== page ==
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Act of Terror or 'Attempted Murder'

Mohammed Reza Taheri-azar rented a Jeep SUV, by his own account the bigest he could get to inflict the greatest damage. He openly declared the he ran down UNC students in campus courtyard in order to protest the US government's 'mistreatment of Muslims' in the world. Yet, the charges against him are no more than attempted murder.

Ed Morrisey asks simpy, Can We Call This Terrorism Yet?

Astoundingly, the initial defense of not bringing terrorism charges against him was because he was not linked to a known terrorist group.

Perhaps someone could inform those who argue that reasoning that terrorism is an act - such as running down students in the name of Islam - and not a club. If this is the case, then terrorism charges against Timothy McVeigh should be dropped post-humously.

This is terrorism, club or no club.


Listed below are links that reference Act of Terror or 'Attempted Murder':

» Still Won't Call It Terrorism from Rhymes With Right
But what else can you call this? A University of North Carolina graduate from Iran, accused of running down nine people on campus to avenge the treatment of Muslims, said at a hearing Monday that he was "thankful for the... [Read More]

» Messenger vs. Message from GroupIntel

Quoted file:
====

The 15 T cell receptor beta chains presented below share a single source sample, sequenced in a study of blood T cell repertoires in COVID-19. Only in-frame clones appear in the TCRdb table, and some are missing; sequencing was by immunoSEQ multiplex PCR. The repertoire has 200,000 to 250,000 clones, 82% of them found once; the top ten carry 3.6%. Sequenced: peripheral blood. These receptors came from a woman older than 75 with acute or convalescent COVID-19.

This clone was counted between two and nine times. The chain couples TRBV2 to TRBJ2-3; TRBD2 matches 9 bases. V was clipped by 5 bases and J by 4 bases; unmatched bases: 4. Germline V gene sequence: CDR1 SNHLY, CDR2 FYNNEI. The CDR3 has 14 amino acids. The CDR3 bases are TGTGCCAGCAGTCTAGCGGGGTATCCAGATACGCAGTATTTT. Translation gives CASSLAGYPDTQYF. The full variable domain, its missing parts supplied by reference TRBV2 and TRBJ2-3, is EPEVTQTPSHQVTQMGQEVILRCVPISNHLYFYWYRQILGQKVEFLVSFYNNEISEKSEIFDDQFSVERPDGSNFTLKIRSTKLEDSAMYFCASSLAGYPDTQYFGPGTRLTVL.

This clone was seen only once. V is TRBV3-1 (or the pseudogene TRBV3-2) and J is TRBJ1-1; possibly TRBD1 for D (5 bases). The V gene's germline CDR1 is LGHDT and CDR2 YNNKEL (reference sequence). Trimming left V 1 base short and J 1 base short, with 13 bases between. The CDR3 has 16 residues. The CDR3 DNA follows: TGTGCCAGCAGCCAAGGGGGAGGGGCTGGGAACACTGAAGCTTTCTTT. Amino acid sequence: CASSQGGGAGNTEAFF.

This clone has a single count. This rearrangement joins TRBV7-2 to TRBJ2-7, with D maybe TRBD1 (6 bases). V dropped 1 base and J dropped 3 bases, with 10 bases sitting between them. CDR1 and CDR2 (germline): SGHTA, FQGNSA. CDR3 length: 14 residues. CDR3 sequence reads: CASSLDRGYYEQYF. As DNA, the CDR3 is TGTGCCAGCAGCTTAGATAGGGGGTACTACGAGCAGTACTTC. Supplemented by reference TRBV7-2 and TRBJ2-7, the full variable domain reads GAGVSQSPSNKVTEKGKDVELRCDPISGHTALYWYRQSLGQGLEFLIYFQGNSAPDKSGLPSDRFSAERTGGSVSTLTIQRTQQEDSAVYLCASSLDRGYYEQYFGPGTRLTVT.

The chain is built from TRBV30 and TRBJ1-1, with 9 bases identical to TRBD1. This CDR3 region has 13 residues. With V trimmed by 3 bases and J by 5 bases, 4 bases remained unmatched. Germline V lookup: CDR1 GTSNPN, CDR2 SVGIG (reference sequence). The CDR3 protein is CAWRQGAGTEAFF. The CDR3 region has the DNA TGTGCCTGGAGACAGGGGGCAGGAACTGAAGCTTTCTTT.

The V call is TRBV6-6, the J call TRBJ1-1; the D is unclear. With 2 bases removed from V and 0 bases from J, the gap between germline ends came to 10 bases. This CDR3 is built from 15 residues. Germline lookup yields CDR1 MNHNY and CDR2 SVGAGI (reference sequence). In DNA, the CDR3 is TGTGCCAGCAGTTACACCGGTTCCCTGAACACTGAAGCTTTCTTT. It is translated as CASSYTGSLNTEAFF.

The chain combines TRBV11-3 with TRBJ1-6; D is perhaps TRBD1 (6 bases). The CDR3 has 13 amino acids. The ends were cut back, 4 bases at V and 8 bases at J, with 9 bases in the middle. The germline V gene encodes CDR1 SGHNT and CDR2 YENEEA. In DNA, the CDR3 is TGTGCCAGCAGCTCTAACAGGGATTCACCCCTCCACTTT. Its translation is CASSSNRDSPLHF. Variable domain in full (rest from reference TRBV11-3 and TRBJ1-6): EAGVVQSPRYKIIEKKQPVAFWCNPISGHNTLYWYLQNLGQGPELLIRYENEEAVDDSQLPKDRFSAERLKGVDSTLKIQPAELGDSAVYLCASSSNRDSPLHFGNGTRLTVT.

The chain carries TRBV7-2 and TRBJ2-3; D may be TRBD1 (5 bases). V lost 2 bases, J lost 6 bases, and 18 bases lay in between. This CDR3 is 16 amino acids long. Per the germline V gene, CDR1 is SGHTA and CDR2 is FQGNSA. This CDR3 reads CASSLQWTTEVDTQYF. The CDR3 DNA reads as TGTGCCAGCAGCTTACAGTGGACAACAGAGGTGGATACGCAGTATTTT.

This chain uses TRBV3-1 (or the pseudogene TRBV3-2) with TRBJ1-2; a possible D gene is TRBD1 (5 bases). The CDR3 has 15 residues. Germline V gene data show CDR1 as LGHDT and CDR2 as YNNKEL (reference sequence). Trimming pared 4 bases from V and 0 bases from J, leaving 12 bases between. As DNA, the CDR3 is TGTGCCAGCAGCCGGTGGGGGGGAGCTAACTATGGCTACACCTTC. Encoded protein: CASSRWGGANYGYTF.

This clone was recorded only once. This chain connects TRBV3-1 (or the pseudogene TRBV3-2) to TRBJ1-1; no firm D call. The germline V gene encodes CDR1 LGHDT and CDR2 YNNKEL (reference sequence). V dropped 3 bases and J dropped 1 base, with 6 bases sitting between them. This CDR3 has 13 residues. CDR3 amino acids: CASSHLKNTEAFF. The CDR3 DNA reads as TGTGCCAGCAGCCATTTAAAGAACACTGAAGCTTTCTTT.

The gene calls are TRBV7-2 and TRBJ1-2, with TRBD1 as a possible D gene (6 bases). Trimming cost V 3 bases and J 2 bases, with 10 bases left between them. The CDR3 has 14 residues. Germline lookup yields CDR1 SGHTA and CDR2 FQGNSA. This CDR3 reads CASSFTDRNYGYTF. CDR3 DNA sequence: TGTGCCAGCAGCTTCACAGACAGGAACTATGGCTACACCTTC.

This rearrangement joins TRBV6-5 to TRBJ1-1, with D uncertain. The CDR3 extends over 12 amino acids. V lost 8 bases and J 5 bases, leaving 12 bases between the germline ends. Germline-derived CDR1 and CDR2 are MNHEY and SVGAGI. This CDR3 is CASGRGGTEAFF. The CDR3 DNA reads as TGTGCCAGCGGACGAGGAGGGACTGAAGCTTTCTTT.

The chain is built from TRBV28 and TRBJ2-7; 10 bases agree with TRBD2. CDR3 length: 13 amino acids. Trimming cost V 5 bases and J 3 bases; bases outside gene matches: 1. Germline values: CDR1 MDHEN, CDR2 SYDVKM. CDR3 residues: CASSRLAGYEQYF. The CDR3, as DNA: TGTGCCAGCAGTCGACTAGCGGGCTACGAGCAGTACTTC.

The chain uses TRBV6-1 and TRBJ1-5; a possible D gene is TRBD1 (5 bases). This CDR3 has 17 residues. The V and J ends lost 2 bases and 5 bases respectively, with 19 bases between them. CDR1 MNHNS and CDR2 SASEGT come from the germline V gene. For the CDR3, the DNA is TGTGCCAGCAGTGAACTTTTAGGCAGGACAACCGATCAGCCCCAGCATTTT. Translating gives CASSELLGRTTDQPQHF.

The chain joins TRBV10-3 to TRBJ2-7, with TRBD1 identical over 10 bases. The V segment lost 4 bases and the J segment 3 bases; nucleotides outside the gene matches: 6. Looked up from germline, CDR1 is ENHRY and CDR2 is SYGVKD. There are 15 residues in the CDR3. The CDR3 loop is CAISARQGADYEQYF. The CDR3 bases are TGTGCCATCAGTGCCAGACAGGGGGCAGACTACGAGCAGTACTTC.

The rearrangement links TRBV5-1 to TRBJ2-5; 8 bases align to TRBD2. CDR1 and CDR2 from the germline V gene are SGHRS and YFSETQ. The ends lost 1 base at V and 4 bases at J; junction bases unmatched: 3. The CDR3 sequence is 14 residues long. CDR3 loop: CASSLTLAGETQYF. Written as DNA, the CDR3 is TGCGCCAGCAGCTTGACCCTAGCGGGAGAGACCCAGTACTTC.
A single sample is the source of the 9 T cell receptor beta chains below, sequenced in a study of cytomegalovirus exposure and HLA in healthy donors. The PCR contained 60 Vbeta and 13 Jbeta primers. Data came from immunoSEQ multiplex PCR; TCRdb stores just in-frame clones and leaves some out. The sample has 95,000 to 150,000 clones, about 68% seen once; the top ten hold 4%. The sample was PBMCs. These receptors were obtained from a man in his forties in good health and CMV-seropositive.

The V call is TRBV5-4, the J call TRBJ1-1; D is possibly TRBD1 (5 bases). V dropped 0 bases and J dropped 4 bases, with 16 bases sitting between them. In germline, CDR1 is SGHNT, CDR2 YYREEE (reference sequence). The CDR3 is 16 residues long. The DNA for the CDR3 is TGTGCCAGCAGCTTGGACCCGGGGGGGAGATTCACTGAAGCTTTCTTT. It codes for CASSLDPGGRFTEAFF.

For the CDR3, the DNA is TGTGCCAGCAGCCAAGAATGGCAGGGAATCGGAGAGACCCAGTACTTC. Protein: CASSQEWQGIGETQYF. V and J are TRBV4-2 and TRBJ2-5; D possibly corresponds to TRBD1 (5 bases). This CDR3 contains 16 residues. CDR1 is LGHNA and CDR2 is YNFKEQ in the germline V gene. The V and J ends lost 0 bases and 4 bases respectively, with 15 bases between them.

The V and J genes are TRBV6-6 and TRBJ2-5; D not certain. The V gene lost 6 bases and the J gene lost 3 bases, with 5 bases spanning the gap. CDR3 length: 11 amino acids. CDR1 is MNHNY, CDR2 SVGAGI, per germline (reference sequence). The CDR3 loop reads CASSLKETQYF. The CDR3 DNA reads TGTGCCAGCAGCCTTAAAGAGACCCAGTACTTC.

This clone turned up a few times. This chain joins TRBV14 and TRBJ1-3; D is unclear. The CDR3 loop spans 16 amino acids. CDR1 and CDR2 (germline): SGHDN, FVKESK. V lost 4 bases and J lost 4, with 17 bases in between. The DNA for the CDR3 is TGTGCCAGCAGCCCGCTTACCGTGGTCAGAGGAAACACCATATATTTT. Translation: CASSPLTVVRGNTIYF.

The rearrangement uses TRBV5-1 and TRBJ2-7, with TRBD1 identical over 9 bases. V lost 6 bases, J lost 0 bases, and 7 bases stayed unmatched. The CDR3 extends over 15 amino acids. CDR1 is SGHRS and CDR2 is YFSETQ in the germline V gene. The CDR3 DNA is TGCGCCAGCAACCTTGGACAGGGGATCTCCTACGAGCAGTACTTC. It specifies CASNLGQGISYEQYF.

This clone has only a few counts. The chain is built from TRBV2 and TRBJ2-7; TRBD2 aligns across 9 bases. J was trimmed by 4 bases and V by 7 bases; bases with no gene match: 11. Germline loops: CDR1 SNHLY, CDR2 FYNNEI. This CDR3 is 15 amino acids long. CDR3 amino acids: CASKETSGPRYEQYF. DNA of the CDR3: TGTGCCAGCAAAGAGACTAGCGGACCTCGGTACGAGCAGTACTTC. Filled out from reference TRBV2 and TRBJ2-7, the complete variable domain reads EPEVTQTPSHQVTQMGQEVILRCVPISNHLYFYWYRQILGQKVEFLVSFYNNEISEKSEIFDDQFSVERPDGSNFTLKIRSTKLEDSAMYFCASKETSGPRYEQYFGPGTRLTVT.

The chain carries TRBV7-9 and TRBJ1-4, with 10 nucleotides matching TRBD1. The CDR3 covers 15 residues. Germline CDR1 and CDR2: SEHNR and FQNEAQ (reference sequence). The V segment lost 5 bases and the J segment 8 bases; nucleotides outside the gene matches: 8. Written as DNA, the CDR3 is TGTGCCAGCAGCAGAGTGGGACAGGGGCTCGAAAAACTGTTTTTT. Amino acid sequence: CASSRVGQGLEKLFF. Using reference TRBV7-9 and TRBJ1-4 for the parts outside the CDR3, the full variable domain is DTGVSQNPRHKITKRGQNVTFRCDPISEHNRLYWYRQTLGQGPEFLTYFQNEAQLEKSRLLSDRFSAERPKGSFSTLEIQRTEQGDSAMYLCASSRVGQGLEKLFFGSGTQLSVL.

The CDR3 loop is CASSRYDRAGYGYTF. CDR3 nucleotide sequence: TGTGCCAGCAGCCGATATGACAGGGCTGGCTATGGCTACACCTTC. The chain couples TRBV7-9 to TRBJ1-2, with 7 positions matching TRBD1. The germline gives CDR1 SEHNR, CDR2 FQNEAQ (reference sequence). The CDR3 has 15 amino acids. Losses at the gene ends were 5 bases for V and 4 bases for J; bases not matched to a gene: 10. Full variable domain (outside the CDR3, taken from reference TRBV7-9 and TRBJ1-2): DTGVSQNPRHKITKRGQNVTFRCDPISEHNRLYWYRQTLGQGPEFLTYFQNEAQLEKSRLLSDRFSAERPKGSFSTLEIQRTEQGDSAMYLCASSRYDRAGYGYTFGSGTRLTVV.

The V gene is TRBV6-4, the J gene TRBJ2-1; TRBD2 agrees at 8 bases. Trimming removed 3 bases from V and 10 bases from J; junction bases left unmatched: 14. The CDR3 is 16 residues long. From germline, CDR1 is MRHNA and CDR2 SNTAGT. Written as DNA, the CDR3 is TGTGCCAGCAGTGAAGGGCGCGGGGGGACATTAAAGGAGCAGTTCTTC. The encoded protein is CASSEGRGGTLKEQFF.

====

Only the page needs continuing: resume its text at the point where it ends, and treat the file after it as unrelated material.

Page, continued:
The CT Blog doesn’t take kindly to too much coverage of Mohammed Reza Taheri-azar and his lead-footed technique for eliminating tar-heels. Claiming it trivializes “real” terrorism it is suggested that students of the problem would be better serve... [Read More]

1 Comment

First off I'm a big fan of the site. You guys do important work here.

As others have noted, the act does not seem to fit the legal definition of terrorism as it is focused on the intent to intimidate, influence, or affect the affair of citizens and government bodies. Taheri-azar's defence will not have a hard time playing this incident up as plain vanilla rage and retaliation. He appeared to have no objectives beyond that.

While we can all agree that this was an atrocious act, I don't think we can conclude that this is terrorism given the current legal definition.

Are we ready to accept as a 'terrorist act' any that involves any sort of religious or political motivation whatsoever? This may be a good time to decide. The sooner we get a strong legal framework in place to deal with threats, the safer we will be.